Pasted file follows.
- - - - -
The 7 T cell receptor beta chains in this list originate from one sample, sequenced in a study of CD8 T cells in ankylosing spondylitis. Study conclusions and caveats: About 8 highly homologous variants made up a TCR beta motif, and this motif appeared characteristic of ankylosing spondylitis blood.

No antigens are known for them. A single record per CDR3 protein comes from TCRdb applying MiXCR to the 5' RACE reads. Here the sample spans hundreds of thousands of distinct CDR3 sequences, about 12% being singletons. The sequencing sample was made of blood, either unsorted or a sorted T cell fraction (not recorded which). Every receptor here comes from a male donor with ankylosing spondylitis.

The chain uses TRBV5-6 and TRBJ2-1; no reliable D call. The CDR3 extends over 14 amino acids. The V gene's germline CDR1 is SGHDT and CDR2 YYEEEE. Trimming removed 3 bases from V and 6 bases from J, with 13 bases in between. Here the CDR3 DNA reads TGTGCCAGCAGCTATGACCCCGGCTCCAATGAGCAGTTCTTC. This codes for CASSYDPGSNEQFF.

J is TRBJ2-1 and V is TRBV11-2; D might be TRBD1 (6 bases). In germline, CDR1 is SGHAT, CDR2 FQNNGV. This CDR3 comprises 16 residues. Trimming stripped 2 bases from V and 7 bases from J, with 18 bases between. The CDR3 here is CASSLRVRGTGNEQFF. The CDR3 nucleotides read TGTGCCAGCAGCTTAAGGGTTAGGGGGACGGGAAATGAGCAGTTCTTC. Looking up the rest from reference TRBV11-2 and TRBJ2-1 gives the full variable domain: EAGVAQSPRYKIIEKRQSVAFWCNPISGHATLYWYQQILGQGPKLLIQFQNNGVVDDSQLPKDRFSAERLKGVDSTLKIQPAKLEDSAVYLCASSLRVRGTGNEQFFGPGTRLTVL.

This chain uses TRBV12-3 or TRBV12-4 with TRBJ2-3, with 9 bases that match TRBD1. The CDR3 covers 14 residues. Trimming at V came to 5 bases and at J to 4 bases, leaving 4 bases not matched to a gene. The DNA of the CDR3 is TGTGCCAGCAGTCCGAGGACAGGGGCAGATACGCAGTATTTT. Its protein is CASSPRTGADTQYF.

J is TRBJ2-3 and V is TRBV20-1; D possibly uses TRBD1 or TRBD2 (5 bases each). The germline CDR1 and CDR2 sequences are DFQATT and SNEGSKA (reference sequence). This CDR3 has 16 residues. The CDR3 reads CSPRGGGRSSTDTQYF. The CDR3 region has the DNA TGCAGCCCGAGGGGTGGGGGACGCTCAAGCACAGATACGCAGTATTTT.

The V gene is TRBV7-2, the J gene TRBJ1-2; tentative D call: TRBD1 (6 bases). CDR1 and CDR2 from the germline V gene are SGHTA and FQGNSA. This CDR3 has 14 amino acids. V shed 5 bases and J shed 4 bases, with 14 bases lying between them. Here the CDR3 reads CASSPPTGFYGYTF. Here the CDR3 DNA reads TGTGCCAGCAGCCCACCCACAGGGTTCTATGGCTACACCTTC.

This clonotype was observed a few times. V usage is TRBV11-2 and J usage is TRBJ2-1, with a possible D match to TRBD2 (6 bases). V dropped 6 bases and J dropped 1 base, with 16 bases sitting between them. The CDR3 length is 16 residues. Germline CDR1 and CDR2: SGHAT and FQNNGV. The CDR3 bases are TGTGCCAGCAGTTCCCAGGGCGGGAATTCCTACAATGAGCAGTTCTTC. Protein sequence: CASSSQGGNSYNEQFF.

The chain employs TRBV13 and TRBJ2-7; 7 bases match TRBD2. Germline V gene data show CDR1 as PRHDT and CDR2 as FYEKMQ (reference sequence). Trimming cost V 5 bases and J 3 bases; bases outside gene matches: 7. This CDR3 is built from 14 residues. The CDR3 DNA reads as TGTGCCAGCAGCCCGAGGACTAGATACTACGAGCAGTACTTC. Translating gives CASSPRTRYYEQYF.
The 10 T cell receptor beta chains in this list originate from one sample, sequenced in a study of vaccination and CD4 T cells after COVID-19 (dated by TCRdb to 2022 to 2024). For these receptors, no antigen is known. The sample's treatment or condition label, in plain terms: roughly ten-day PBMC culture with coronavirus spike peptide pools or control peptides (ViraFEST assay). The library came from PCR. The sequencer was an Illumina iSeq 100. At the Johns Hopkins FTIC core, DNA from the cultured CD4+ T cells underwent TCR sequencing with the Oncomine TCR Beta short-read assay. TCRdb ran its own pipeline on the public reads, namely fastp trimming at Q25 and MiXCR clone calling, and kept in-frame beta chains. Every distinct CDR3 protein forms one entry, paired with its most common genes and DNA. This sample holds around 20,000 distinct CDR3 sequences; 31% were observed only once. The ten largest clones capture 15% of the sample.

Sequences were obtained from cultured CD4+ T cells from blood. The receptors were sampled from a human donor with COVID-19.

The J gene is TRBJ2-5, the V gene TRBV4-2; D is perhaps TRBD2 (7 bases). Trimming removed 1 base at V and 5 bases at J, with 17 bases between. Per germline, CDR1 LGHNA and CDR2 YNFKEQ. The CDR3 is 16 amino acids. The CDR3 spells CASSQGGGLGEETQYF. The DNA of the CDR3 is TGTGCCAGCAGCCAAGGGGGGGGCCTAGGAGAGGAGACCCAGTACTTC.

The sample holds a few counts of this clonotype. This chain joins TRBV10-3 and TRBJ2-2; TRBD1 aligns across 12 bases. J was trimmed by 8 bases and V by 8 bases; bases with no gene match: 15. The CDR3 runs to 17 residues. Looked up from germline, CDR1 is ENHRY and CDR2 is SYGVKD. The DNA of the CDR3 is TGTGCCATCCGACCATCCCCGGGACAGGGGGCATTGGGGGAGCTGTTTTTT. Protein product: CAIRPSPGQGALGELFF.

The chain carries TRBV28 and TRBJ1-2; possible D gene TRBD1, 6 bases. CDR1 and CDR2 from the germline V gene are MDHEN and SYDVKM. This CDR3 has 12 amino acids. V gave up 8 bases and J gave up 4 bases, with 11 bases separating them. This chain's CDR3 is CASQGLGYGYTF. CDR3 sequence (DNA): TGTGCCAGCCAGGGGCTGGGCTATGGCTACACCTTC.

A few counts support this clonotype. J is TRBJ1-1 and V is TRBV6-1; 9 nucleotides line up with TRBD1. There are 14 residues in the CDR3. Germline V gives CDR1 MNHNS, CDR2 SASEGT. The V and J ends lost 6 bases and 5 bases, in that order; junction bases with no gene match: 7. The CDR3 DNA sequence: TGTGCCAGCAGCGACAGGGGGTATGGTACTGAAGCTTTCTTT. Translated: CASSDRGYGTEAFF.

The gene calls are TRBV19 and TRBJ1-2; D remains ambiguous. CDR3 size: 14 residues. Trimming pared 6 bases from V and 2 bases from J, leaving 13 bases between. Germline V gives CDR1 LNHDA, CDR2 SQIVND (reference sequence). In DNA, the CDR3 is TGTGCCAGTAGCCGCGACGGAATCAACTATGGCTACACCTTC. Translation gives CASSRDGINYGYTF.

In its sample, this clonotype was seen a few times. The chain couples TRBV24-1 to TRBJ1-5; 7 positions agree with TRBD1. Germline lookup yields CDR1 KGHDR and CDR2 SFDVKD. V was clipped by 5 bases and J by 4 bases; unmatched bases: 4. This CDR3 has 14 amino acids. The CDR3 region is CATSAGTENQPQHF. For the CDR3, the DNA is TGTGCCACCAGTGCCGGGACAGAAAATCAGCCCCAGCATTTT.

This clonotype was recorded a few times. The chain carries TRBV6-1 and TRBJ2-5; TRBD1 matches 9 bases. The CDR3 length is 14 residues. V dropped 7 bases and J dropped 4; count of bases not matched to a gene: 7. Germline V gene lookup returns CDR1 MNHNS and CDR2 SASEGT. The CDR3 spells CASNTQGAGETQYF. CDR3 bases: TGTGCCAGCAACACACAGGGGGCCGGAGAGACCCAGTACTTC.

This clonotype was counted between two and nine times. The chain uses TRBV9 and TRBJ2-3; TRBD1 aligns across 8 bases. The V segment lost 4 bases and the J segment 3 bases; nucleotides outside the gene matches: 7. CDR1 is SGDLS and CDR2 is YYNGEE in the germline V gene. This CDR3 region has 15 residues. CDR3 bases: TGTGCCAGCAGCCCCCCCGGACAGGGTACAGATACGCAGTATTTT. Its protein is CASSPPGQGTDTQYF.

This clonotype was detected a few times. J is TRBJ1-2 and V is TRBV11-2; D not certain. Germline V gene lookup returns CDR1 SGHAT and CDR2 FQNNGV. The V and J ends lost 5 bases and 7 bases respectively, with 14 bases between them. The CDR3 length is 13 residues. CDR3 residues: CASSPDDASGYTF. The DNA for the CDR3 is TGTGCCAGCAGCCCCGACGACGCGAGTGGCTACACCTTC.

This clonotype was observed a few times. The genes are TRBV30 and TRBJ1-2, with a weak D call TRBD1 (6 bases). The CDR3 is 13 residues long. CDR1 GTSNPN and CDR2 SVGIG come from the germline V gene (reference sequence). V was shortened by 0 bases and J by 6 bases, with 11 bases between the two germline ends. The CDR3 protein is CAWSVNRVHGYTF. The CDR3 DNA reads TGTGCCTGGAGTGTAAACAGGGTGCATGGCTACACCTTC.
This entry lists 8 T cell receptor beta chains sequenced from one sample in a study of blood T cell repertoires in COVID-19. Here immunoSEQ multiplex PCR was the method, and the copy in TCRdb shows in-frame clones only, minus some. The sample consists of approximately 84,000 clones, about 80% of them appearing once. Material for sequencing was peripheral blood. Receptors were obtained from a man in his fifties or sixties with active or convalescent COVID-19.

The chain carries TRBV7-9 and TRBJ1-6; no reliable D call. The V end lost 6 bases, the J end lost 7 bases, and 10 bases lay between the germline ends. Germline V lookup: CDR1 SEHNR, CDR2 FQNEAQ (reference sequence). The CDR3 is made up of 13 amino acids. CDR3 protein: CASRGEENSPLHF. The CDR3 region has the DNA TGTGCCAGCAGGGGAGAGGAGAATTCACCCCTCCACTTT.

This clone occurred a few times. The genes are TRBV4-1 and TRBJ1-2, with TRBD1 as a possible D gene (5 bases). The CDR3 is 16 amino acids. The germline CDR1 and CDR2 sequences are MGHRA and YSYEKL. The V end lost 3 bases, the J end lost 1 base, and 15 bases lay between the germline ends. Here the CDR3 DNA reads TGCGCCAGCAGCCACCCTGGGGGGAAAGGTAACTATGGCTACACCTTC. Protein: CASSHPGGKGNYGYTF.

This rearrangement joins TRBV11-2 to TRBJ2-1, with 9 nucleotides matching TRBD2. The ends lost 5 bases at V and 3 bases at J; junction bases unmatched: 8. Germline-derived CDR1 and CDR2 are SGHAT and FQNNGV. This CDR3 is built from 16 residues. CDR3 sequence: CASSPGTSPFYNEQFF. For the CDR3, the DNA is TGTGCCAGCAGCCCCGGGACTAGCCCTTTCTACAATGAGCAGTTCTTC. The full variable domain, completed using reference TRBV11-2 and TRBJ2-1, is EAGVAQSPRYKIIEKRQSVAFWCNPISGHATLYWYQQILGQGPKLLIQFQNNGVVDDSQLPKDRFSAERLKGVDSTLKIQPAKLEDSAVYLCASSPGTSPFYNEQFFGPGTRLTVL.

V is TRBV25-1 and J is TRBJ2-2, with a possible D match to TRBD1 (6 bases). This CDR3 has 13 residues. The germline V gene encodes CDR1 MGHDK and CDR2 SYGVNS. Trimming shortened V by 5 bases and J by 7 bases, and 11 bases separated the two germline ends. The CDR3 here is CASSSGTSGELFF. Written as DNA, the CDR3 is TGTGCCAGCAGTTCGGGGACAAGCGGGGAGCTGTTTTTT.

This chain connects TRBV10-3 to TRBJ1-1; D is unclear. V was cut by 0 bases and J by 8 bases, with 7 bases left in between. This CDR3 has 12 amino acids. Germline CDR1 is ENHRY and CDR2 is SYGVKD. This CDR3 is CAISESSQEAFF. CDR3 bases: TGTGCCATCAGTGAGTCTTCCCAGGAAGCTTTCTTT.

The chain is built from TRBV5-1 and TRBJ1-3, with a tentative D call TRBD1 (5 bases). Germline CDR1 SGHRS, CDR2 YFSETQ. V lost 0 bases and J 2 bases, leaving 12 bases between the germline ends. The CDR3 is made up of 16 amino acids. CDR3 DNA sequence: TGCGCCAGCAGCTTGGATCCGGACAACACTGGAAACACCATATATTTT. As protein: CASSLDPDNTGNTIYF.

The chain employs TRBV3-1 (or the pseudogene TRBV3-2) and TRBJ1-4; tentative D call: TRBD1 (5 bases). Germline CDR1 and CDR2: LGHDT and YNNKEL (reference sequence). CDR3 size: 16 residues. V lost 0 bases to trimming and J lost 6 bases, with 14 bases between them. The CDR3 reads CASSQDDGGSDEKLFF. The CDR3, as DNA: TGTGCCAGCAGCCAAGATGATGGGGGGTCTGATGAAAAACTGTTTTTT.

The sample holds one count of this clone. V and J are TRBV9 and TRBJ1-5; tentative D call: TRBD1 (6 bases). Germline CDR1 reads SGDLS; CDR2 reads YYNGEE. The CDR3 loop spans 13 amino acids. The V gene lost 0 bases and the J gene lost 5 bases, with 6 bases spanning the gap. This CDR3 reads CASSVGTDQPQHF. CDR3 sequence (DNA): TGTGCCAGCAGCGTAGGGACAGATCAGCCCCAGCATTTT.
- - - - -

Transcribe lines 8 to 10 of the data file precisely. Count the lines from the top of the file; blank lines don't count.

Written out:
This clonotype was observed a few times. V usage is TRBV11-2 and J usage is TRBJ2-1, with a possible D match to TRBD2 (6 bases). V dropped 6 bases and J dropped 1 base, with 16 bases sitting between them. The CDR3 length is 16 residues. Germline CDR1 and CDR2: SGHAT and FQNNGV. The CDR3 bases are TGTGCCAGCAGTTCCCAGGGCGGGAATTCCTACAATGAGCAGTTCTTC. Protein sequence: CASSSQGGNSYNEQFF.

The chain employs TRBV13 and TRBJ2-7; 7 bases match TRBD2. Germline V gene data show CDR1 as PRHDT and CDR2 as FYEKMQ (reference sequence). Trimming cost V 5 bases and J 3 bases; bases outside gene matches: 7. This CDR3 is built from 14 residues. The CDR3 DNA reads as TGTGCCAGCAGCCCGAGGACTAGATACTACGAGCAGTACTTC. Translating gives CASSPRTRYYEQYF.
The 10 T cell receptor beta chains in this list originate from one sample, sequenced in a study of vaccination and CD4 T cells after COVID-19 (dated by TCRdb to 2022 to 2024). For these receptors, no antigen is known. The sample's treatment or condition label, in plain terms: roughly ten-day PBMC culture with coronavirus spike peptide pools or control peptides (ViraFEST assay). The library came from PCR. The sequencer was an Illumina iSeq 100. At the Johns Hopkins FTIC core, DNA from the cultured CD4+ T cells underwent TCR sequencing with the Oncomine TCR Beta short-read assay. TCRdb ran its own pipeline on the public reads, namely fastp trimming at Q25 and MiXCR clone calling, and kept in-frame beta chains. Every distinct CDR3 protein forms one entry, paired with its most common genes and DNA. This sample holds around 20,000 distinct CDR3 sequences; 31% were observed only once. The ten largest clones capture 15% of the sample.